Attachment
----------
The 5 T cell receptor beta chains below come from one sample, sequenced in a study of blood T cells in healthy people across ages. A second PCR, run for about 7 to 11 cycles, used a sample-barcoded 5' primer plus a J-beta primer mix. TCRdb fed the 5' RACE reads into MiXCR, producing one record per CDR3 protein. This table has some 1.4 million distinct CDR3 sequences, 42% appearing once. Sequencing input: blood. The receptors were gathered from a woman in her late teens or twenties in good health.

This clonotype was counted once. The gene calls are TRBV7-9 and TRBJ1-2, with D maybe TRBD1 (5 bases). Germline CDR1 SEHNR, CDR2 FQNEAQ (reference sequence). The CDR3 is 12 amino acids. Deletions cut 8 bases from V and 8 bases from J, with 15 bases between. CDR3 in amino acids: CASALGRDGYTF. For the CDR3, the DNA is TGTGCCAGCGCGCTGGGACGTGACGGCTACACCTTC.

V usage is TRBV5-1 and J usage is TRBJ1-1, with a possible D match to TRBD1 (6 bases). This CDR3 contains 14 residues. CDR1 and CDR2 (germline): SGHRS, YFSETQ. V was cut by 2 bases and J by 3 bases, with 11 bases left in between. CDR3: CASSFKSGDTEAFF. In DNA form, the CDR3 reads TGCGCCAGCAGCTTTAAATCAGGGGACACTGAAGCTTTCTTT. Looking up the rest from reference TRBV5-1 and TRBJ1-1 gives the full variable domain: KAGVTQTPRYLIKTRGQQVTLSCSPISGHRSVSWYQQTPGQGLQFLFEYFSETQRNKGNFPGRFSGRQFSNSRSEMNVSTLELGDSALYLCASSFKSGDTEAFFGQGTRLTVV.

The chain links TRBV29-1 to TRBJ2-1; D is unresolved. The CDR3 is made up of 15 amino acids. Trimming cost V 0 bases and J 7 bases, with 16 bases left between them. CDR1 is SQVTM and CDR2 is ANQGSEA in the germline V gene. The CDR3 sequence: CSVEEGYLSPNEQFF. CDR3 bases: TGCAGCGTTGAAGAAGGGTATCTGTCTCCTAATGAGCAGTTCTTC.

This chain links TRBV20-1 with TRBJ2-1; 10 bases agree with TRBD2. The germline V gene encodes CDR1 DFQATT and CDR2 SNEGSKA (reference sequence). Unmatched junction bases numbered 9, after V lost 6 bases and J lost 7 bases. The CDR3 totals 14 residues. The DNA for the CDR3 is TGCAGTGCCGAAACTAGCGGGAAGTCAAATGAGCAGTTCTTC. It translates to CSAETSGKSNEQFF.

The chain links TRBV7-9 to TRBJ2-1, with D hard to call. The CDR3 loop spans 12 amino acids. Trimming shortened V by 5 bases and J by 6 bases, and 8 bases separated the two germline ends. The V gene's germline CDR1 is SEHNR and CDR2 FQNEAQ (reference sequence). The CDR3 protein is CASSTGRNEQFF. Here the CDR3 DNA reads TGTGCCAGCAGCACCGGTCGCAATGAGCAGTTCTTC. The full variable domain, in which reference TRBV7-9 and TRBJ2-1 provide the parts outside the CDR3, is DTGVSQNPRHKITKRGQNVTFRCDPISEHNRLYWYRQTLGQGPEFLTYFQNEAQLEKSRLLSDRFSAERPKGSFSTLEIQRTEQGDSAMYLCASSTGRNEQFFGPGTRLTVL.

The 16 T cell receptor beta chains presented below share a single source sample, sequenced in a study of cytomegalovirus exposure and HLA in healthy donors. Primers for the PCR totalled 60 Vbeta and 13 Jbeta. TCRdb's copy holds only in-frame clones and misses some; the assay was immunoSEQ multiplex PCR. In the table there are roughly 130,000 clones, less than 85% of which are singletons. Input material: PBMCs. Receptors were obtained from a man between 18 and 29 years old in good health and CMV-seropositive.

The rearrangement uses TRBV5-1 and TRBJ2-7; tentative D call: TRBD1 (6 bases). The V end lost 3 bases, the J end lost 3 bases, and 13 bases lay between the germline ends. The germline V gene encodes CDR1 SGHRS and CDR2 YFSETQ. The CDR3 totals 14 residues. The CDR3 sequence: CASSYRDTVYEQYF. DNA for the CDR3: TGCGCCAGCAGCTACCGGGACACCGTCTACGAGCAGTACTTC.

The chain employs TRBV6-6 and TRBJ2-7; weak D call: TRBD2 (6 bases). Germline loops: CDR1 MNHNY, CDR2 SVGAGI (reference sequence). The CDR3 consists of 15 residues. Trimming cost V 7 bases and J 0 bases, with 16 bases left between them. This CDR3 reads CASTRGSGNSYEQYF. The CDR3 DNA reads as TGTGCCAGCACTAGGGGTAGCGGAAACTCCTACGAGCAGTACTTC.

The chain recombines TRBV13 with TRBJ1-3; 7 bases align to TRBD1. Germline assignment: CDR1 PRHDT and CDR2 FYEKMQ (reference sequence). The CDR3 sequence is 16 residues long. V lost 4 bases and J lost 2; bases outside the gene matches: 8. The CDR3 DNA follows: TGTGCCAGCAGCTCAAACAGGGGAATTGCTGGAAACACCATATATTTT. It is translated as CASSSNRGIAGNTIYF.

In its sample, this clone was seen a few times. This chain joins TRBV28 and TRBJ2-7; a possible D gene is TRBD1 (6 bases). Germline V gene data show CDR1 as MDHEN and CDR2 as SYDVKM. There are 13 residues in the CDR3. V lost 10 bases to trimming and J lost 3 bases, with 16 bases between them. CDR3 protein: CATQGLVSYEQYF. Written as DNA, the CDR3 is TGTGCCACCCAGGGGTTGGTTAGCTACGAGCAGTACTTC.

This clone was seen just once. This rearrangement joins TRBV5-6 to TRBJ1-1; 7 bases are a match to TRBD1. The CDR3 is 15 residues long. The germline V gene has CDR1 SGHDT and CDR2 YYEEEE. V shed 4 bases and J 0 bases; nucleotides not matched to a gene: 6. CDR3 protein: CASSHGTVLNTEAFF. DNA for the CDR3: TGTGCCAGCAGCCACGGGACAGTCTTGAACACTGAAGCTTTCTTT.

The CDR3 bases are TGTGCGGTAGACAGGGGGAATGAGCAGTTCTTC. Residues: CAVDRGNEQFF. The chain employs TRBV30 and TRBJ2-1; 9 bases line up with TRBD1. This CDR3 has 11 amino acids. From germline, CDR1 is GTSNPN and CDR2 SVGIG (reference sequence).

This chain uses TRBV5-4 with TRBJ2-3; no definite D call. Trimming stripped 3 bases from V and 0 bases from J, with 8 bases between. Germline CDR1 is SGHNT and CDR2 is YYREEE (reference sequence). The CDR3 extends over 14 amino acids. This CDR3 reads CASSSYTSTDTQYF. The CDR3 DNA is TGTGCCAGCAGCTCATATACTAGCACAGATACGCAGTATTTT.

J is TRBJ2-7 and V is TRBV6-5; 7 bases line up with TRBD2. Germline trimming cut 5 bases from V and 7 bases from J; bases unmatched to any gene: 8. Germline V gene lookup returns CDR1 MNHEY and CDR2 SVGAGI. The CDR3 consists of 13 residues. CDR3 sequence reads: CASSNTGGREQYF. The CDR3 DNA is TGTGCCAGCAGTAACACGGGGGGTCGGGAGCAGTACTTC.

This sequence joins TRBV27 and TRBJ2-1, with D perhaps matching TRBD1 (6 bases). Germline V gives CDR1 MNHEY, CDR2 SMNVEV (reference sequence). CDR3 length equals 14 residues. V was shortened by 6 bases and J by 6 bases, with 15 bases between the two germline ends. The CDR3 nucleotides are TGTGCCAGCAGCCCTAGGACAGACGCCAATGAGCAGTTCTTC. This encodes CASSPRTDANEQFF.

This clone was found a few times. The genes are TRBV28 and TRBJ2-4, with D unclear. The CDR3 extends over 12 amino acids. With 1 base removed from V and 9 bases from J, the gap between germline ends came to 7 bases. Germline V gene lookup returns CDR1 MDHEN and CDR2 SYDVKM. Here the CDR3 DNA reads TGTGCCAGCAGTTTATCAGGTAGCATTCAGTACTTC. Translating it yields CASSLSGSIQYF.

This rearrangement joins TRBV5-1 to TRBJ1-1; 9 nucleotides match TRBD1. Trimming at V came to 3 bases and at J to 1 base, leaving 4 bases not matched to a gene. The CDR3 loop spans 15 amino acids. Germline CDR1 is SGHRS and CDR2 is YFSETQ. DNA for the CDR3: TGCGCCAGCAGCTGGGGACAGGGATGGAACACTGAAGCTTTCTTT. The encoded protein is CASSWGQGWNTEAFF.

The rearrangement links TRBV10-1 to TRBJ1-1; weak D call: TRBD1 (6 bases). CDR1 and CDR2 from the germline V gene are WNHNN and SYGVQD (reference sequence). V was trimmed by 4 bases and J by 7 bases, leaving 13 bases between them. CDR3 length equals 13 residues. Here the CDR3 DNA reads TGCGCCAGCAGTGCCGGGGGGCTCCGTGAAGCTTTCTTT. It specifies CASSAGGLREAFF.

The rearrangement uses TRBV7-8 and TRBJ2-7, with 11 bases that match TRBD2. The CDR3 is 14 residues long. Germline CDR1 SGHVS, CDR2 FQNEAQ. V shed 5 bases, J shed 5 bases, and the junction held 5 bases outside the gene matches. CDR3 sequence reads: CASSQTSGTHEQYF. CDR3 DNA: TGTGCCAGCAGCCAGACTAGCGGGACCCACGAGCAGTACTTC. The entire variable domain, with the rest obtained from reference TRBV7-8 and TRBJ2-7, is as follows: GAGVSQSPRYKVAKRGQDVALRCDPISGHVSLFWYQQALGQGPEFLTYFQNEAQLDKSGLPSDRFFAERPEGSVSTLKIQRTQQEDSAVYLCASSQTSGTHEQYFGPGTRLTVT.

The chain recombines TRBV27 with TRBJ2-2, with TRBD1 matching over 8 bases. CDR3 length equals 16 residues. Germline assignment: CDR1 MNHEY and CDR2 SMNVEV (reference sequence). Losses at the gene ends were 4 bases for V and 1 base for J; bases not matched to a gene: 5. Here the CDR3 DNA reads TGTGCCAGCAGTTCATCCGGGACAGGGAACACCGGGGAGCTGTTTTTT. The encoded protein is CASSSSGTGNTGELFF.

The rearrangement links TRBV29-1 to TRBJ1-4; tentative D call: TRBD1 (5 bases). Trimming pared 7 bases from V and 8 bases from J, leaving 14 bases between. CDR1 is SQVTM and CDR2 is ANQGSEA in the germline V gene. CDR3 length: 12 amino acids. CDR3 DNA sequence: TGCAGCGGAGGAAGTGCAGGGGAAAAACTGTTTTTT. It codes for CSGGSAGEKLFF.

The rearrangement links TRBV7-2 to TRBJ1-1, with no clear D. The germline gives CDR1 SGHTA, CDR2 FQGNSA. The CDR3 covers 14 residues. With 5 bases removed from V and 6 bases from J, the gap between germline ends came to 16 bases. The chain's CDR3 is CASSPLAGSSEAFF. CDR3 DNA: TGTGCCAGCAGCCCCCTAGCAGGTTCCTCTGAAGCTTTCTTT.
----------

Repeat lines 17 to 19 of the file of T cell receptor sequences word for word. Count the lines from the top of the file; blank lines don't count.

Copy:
This clone was found a few times. The genes are TRBV28 and TRBJ2-4, with D unclear. The CDR3 extends over 12 amino acids. With 1 base removed from V and 9 bases from J, the gap between germline ends came to 7 bases. Germline V gene lookup returns CDR1 MDHEN and CDR2 SYDVKM. Here the CDR3 DNA reads TGTGCCAGCAGTTTATCAGGTAGCATTCAGTACTTC. Translating it yields CASSLSGSIQYF.

This rearrangement joins TRBV5-1 to TRBJ1-1; 9 nucleotides match TRBD1. Trimming at V came to 3 bases and at J to 1 base, leaving 4 bases not matched to a gene. The CDR3 loop spans 15 amino acids. Germline CDR1 is SGHRS and CDR2 is YFSETQ. DNA for the CDR3: TGCGCCAGCAGCTGGGGACAGGGATGGAACACTGAAGCTTTCTTT. The encoded protein is CASSWGQGWNTEAFF.

The rearrangement links TRBV10-1 to TRBJ1-1; weak D call: TRBD1 (6 bases). CDR1 and CDR2 from the germline V gene are WNHNN and SYGVQD (reference sequence). V was trimmed by 4 bases and J by 7 bases, leaving 13 bases between them. CDR3 length equals 13 residues. Here the CDR3 DNA reads TGCGCCAGCAGTGCCGGGGGGCTCCGTGAAGCTTTCTTT. It specifies CASSAGGLREAFF.